Mayor's Message Martinez
Jan 02, 2018 02:53PM
● By Rob Schroder
Martinez was established in 1849 and has been the county seat of Contra Costa County since California became a state. The city was incorporated in 1876, making it one of the oldest established incorporated cities in the county. In the 142 years since the first city council election, city council members (or trustees as they were initially called) were elected at large by the entire voting population.
For a century, the position of mayor has been chosen by the five sitting council members and was generally rotated between the council members every year. In 1976, an initiative was placed before the voters, asking them if they would like to choose their mayor or if the council should continue with the rotational process. Overwhelmingly, 78% of the voters said they wanted to choose their mayor, and from that time on Martinez has had a directly elected mayor. Over the years, other cities have placed the question of an elected or rotating mayor before their voters, and they have always chosen to elect their mayor and discard the rotational method.
The question of moving toward district-based elections has now been forced upon Martinez and several other cities, schools, and special districts throughout California, primarily by a Malibu attorney that has been very successful in making a handsome living by exploiting the California Voting Rights Act (CVRA). This out-of-town attorney has made millions of dollars at the expense of cities and schools.
The CVRA was enacted in 2002 and took effect on January 1, 2003, to help minority candidates for local governmental offices secure elected offices and, therefore, provide better representation to those minority communities. The remedy in the CVRA to alleviate the impairment of the ability of a protected class to elect candidates of its choice or influence the outcome of elections is to move to district-wide elections. There is no requirement to show actual discrimination or vote dilution against a protected class, just that there could be discrimination or vote dilution.
Martinez has a Hispanic population of around 13%, with Asian Pacific Islander at 9%, African American at 3%, and white at 74%, with no specific neighborhoods having a high concentration of protected classes. The neighborhoods in Martinez are very homogeneous, with all races living together throughout the city. With these demographics, it is hard to see how district elections will benefit any protected class.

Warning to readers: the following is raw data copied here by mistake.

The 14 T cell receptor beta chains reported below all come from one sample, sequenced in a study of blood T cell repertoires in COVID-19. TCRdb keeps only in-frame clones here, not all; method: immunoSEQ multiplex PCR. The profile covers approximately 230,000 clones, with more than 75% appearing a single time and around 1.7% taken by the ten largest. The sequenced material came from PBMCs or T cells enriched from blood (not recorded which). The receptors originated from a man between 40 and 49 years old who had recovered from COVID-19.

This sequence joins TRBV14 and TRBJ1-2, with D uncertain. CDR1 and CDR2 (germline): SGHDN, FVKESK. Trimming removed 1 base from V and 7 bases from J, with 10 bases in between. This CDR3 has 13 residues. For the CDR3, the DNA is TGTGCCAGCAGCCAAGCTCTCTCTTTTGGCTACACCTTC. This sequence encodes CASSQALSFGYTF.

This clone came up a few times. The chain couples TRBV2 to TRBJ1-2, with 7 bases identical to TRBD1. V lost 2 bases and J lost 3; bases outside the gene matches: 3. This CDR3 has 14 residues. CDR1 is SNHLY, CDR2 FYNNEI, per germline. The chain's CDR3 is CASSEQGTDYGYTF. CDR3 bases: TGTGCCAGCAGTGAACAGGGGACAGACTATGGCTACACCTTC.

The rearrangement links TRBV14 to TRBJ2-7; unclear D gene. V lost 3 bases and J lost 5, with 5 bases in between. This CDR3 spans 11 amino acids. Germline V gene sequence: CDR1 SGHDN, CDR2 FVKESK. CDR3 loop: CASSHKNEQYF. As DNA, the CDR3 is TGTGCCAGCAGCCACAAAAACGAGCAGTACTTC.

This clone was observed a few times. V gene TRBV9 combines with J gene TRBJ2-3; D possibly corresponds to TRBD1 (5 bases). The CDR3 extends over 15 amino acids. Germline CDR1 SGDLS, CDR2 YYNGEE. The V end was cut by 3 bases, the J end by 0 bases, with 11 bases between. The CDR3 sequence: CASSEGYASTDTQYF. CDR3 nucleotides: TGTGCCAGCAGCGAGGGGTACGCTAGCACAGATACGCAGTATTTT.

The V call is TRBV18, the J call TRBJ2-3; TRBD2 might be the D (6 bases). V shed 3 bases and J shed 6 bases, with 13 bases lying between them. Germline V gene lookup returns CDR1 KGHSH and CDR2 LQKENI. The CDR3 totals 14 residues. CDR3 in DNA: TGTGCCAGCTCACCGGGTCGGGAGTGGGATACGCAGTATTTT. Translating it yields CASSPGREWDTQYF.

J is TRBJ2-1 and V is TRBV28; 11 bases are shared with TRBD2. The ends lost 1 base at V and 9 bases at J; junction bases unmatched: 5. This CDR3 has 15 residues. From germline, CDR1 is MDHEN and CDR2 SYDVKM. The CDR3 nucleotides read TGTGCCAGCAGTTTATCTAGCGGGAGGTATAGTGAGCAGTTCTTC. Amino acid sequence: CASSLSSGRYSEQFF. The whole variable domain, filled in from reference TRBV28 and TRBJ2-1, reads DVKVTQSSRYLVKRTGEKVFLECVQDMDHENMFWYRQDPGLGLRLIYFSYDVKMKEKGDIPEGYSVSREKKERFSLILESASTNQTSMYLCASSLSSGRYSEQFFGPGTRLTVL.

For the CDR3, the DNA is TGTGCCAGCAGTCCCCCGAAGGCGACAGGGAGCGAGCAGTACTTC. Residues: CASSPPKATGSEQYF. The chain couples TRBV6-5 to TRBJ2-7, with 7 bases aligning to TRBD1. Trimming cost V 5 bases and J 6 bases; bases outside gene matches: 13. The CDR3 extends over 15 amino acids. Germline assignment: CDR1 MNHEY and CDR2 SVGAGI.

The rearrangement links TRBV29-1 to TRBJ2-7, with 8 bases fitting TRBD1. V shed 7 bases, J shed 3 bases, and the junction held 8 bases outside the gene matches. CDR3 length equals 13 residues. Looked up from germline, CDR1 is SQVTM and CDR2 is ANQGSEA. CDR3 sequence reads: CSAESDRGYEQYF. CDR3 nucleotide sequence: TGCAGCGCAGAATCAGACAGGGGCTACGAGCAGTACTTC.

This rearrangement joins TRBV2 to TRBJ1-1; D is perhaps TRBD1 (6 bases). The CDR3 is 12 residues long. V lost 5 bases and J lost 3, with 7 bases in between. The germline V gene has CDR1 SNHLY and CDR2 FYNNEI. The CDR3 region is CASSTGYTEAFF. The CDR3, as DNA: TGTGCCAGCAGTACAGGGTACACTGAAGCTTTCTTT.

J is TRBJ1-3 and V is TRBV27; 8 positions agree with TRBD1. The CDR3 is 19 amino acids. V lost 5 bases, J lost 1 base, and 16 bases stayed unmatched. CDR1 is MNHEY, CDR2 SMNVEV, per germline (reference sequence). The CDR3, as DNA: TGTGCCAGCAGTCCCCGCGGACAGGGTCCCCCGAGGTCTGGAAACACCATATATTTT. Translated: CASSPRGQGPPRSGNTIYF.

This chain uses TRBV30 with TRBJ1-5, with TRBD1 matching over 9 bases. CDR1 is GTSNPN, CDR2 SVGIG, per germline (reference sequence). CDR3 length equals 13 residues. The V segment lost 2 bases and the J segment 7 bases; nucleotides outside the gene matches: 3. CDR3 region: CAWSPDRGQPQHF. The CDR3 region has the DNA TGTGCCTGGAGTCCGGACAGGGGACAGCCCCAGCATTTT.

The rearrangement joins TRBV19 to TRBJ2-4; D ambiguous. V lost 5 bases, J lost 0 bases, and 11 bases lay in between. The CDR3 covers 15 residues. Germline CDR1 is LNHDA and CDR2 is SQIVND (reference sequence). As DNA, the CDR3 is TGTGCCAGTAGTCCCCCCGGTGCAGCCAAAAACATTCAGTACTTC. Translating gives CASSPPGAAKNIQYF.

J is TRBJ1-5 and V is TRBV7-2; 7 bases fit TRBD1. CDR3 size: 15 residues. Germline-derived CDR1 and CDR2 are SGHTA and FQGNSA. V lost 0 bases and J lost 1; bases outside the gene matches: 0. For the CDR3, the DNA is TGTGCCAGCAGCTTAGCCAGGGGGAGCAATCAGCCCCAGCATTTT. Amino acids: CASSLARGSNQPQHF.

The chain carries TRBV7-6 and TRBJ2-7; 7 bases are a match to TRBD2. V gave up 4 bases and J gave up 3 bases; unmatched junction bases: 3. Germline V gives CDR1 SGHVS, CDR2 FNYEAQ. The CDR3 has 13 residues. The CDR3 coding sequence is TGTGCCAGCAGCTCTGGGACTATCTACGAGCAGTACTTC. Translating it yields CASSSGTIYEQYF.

No city or school district in California has successfully won a lawsuit fighting district-wide elections. Palmdale is the poster child, unsuccessfully defending its at-large elections and paying out $4.5 million. The city of Modesto paid $1.7 million to its attorneys and an additional $3 million to plaintiffs’ attorneys. Anaheim paid out $1.2 million in settlement long before the trial was to begin.
In any event, under the threat of bankrupting the city, the city council agreed to start the process to move toward district elections. This will allow the city to take advantage of the “Safe Harbor” legislation (AB350) that took effect on January 1, 2017. This reform to the CVRA caps the plaintiffs’ attorneys’ fees and expenses to $30,000 as long as we complete the process of establishing district-wide elections within 135 days of receiving a demand letter to do so. In the case of Martinez, we expect to spend upwards of an additional $150,000 on attorney and consultant fees to set up those districts.
It is hard for me to see how moving to district elections is going to benefit Martinez’ protected classes and the overall city of Martinez at a cost of almost $200,000, which could be used to hire another police officer or pave streets. It is unfortunate that the citizens of Martinez have no say if this is the direction they wish proceed and that the city council is being forced to adopt district elections with a fiduciary gun to its collective head by a Malibu attorney. Without some reform of this law, every city, school, and special district will be forced to do the same over the next months and years.